Many of the mansions around the square are associated with artists, writers and wealthy local families. The eastern side of the square (along from the Mariacki) has some of the oldest houses in the city.
No.6, the Grey House; Kamienica Szara is the oldest burgher's house in the town, built in the 13th & 14th centuries. It contains Gothic vaults and Renaissance ceilings. The western facade was reshaped in the 17th century. The massive Baroque doorway was created by sculptors of the Castelli family. Residents include Poland's first elected king, Henri de Valois (in 1574), and Tadeusz Kosciuszko who had his quarters here. It was also the seat of the short-lived provisional government during the Krakow Uprising of 1846.
No.7, the Montelupi House; Kamienica Montelupich was originally a Gothic building rebuilt in the Renaissance style in 1556. It belonged to the Montelupi, a Florentine family who organised Poland's first postal service in the 16th century (commemorative plaque).
No.8, the Lizards' House; Kamienica Pod Jaszczurami is named after the coat of arms on its facade (the original is in the National Museum). Dating from the 15th century its Gothic nine-arched vaults are preserved on the ground floor. It now houses the best known student club in Krakow.
No.9, the Boner House (also known as the Firlej House; Kamienica Firlejowska) another Gothic building altered in the 16th century and given a Renaissance attic with figures. In 1605 the False Dmitri, Russian pretender, married Maryna Mniszech, daughter to the Voivode of Sandomierz in a failed attempt to establish a firm foothold in Moscow.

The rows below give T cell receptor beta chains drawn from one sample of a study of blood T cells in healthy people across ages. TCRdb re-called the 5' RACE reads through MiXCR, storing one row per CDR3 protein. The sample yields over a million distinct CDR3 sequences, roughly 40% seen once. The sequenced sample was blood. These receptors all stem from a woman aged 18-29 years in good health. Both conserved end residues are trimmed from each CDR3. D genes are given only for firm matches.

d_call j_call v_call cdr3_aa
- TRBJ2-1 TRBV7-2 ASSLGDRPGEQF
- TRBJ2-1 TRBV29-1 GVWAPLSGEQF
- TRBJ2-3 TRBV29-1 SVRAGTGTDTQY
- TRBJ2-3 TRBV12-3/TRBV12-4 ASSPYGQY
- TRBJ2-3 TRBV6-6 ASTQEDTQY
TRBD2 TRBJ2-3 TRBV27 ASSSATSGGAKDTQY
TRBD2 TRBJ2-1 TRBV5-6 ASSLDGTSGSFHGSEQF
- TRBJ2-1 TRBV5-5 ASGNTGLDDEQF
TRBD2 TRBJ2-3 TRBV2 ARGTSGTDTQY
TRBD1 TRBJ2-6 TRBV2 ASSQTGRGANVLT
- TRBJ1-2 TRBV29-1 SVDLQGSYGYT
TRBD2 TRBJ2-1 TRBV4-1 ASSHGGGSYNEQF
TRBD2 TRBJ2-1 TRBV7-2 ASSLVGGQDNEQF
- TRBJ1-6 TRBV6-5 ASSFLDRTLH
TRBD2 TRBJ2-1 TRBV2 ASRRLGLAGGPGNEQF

No.11 was the house of the Venetian envoy.
On the southern side, No.15, Wierzynek, is the oldest restaurant in Krakow (named after its 14th century owner who is said to have held lavish feasts here for Kazimierz Wielki in 1364). The dining rooms have fine Renaissance ceilings. Wierzynek paid for the chancel of the Mariacki.
No.17, the Hetman's House; Kamienica Hetmanska (also known as the Old Mint;Stara Mennica) dates from the 14th century and was the town palace of Jan of Melsztyn, castellan to Kazimierz Wielki. Gothic cross vaults are preserved on the ground floor, the bosses bearing the arms of the regions of the Polish Kingdom. Two keystones with carved heads possibly represent Kazimierz Wielki and Jadwiga. The Gothic door with its portal were discovered in 1979. Jozef Dietle, mayor of Krakow, lived here.